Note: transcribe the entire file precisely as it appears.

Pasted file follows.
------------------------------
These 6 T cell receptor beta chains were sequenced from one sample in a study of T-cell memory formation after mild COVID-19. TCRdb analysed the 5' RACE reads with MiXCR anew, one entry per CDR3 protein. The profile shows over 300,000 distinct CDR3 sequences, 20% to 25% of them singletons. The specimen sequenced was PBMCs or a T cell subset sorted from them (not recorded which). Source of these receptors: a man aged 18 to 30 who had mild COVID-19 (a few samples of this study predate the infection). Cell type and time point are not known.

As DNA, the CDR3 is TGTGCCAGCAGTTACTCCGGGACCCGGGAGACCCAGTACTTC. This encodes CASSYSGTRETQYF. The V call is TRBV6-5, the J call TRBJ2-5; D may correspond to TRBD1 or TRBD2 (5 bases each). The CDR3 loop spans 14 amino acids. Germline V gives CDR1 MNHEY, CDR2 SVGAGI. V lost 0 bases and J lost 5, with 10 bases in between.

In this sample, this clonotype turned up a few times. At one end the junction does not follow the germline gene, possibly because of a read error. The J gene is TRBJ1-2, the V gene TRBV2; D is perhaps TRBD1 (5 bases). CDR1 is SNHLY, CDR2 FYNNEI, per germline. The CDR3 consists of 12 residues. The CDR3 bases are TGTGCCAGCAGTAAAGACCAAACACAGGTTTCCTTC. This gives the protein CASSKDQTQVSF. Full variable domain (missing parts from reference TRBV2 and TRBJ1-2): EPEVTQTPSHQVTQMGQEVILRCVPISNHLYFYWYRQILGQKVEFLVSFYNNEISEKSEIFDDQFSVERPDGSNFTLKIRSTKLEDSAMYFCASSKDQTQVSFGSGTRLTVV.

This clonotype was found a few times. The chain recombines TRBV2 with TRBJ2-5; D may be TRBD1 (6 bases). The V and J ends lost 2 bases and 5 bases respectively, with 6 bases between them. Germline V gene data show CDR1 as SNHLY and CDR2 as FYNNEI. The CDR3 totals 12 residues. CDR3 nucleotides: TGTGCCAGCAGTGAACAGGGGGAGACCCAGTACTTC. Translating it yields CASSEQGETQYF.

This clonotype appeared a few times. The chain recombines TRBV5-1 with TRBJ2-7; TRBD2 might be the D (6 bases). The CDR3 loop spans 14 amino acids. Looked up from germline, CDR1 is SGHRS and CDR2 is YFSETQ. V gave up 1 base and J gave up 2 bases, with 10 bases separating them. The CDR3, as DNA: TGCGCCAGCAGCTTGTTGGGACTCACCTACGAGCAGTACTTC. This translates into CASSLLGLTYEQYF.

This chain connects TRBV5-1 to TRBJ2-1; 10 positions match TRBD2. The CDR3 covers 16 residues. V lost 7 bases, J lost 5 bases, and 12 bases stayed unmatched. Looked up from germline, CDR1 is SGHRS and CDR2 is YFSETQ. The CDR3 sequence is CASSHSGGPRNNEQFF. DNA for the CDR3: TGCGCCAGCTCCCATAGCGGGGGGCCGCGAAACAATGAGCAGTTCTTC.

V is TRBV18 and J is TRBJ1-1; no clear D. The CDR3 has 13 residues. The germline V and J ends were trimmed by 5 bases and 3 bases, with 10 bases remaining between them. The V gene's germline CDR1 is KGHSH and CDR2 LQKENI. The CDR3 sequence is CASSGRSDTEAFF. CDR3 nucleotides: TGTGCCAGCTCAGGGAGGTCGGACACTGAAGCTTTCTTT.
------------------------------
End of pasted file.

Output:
These 6 T cell receptor beta chains were sequenced from one sample in a study of T-cell memory formation after mild COVID-19. TCRdb analysed the 5' RACE reads with MiXCR anew, one entry per CDR3 protein. The profile shows over 300,000 distinct CDR3 sequences, 20% to 25% of them singletons. The specimen sequenced was PBMCs or a T cell subset sorted from them (not recorded which). Source of these receptors: a man aged 18 to 30 who had mild COVID-19 (a few samples of this study predate the infection). Cell type and time point are not known.

As DNA, the CDR3 is TGTGCCAGCAGTTACTCCGGGACCCGGGAGACCCAGTACTTC. This encodes CASSYSGTRETQYF. The V call is TRBV6-5, the J call TRBJ2-5; D may correspond to TRBD1 or TRBD2 (5 bases each). The CDR3 loop spans 14 amino acids. Germline V gives CDR1 MNHEY, CDR2 SVGAGI. V lost 0 bases and J lost 5, with 10 bases in between.

In this sample, this clonotype turned up a few times. At one end the junction does not follow the germline gene, possibly because of a read error. The J gene is TRBJ1-2, the V gene TRBV2; D is perhaps TRBD1 (5 bases). CDR1 is SNHLY, CDR2 FYNNEI, per germline. The CDR3 consists of 12 residues. The CDR3 bases are TGTGCCAGCAGTAAAGACCAAACACAGGTTTCCTTC. This gives the protein CASSKDQTQVSF. Full variable domain (missing parts from reference TRBV2 and TRBJ1-2): EPEVTQTPSHQVTQMGQEVILRCVPISNHLYFYWYRQILGQKVEFLVSFYNNEISEKSEIFDDQFSVERPDGSNFTLKIRSTKLEDSAMYFCASSKDQTQVSFGSGTRLTVV.

This clonotype was found a few times. The chain recombines TRBV2 with TRBJ2-5; D may be TRBD1 (6 bases). The V and J ends lost 2 bases and 5 bases respectively, with 6 bases between them. Germline V gene data show CDR1 as SNHLY and CDR2 as FYNNEI. The CDR3 totals 12 residues. CDR3 nucleotides: TGTGCCAGCAGTGAACAGGGGGAGACCCAGTACTTC. Translating it yields CASSEQGETQYF.

This clonotype appeared a few times. The chain recombines TRBV5-1 with TRBJ2-7; TRBD2 might be the D (6 bases). The CDR3 loop spans 14 amino acids. Looked up from germline, CDR1 is SGHRS and CDR2 is YFSETQ. V gave up 1 base and J gave up 2 bases, with 10 bases separating them. The CDR3, as DNA: TGCGCCAGCAGCTTGTTGGGACTCACCTACGAGCAGTACTTC. This translates into CASSLLGLTYEQYF.

This chain connects TRBV5-1 to TRBJ2-1; 10 positions match TRBD2. The CDR3 covers 16 residues. V lost 7 bases, J lost 5 bases, and 12 bases stayed unmatched. Looked up from germline, CDR1 is SGHRS and CDR2 is YFSETQ. The CDR3 sequence is CASSHSGGPRNNEQFF. DNA for the CDR3: TGCGCCAGCTCCCATAGCGGGGGGCCGCGAAACAATGAGCAGTTCTTC.

V is TRBV18 and J is TRBJ1-1; no clear D. The CDR3 has 13 residues. The germline V and J ends were trimmed by 5 bases and 3 bases, with 10 bases remaining between them. The V gene's germline CDR1 is KGHSH and CDR2 LQKENI. The CDR3 sequence is CASSGRSDTEAFF. CDR3 nucleotides: TGTGCCAGCTCAGGGAGGTCGGACACTGAAGCTTTCTTT.